Excessive charges: Nigerian Banks prey on customers deposits

April 4, 2019
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By Odunewu Segun

Excess bank charges have become a source of worry by bank customers as banks indulge themselves in excessively charging their customers fees under various guises.

Recent reports say the banks in Nigeria refunded N23 billion to their customers between January and November 2018, against the backdrop of about 2.75 million complaints on illegal deductions through excess charges, frauds and electronic payment errors.

There are different charges/fees approved by the CBN such as interest on deposit as well as interest rates/lending fees.

Interest on deposit includes current account in credit balance, which has a ‘negotiable’ charge. Others are savings deposit account, term deposit account, domiciliary account, current account, savings account and deposits held on collateral.

Charges on virtually all these accounts are classified as ‘negotiable’. Also, how much of negotiations the DMBs carry out with their customers before embarking on what has resulted in outrageous excess charges is better imagined. That the DMBs have also embarked on these excess charges in clear breach of extant provisions leaves much to be desired.

In addition to the outrageous interest on their traditional mainstay of lending money, banks may also earn well over N600bn from the strange mix of these controversial charges annually.

A customer to one of the leading Banks, Femi Agbaje, said Nigerian banks as presently designed, are not part of the drivers of the economy of this country.

“The illegal money deduction is enough for them to make huge profit without giving anybody a loan. N52.50 per transaction for 1 million customers every day within a year comes to N19bn. ATM maintenance fees and POS deduction come to several billions of naira. The CBN Governor, Minister of Finance and the Federal Government (should) perform their duties.”

Another embittered customer, Ahmed Yusuf said every facet of life in Nigeria is susceptible to corruption in which banks are literally and practically engaged in.

According to him, the Point of Sales is the worst. “The banks have so crafted the covert fraud to ensure that the amount charged on the declined POS transaction was never large enough to attract one’s visit to the bank, since the bank would most likely not answer phone calls, the customer often forgoes the hassle of going to waste time pursuing the matter.”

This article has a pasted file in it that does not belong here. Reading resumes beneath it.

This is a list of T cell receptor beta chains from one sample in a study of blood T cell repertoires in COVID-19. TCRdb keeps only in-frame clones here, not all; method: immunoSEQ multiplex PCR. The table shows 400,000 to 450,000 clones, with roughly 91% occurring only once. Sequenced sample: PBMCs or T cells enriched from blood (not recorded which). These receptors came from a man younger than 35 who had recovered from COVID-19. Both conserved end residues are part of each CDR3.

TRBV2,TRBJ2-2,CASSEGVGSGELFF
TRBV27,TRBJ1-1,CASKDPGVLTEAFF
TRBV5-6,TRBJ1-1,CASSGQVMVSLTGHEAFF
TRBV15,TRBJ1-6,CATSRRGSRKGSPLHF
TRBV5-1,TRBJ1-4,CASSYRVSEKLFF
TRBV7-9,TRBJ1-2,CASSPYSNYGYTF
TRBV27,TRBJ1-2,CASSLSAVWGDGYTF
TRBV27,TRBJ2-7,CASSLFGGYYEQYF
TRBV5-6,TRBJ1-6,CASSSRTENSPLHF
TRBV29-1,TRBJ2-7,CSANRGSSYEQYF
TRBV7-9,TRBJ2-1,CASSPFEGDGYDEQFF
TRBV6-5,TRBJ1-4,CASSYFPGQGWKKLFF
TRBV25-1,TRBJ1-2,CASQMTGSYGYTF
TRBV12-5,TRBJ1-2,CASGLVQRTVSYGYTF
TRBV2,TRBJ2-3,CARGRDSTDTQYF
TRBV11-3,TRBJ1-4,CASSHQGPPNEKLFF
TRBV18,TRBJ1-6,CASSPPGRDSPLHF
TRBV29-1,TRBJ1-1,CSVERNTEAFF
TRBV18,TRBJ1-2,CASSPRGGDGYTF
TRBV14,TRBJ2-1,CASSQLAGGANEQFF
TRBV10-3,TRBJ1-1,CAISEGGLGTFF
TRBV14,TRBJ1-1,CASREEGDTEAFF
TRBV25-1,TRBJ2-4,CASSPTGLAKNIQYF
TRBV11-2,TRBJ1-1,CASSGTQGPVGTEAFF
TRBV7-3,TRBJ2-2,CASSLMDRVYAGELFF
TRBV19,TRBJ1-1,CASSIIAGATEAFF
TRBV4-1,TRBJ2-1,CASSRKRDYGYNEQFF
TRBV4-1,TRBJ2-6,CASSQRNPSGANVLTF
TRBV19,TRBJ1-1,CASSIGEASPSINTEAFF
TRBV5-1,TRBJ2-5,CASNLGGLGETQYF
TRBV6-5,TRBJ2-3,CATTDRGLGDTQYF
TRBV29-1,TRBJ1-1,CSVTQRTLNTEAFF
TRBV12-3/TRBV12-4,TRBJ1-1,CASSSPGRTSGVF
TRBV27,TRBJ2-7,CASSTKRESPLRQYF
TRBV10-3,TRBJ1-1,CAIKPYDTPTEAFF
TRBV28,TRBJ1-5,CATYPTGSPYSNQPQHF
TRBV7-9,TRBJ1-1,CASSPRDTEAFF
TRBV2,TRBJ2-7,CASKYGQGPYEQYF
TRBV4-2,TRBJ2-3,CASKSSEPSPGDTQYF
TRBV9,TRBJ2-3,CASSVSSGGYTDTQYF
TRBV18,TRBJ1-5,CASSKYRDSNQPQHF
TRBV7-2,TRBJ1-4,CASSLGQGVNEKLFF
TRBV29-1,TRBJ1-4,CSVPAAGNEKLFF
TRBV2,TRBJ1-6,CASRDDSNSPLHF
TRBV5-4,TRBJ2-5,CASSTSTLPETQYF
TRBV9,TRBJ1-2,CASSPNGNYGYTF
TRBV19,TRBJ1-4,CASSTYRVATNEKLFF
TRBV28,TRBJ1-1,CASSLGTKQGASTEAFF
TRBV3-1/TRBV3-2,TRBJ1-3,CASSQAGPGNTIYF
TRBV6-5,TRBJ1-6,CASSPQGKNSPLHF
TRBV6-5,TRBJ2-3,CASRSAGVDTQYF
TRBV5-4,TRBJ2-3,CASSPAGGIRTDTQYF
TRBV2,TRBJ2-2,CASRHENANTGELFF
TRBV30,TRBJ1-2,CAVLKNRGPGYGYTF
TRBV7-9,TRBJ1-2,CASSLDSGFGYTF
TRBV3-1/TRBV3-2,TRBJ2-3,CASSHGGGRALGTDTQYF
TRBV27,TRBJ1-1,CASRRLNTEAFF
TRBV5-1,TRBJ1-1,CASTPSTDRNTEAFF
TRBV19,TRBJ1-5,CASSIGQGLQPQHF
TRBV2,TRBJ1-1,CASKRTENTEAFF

“Furthermore, the banks are not likely to reverse the debit without the customer having to file a claim. The whole system is pure fraud and there ought to be a court injunction against this practice.”

It is important to point out that for several years now, excess and/or illegal bank charges have been a major issue in the Nigerian banking industry.

Despite repeated warnings by the CBN, customer complaints, especially on excess bank charges, trended upwards as banks continued to fleece their innocent customers.

On the other hand, the CBN can’t be an innocent bystander here. It is rather pathetic, therefore that CBN, the licence issuer to banks, has been incapable of stopping its licensees from imposing excessive charges on their customers.

Rather than pursue this course which is achievable by causing banks to comply with laws and regulations and, where necessary, imposition of exceptional penalties on deviant ones, it is comfortable with “recovery of excess charges.”

Aside from the high charges, it does appear banks and CBN ensure customers pay more charges by limiting the amount of cash withdrawals from ATMs in a transaction.

Imperatively, a customer who needs say, N50, 000.00 may need to visit ATM about five times to make withdrawals; and at each visit a fee must be paid. And, if one is unlucky to use the ATM of a bank different from that of one’s bank, a fee as high as N65.00 per transaction must be paid commencing from the fourth visit.

According to a financial expert, Henry Boyo, it is heart-raking that banks in the country are exuberant in disobeying laws and regulations and their officials are happy to annually announce higher revenues and profits, which are certainly unethically achieved.

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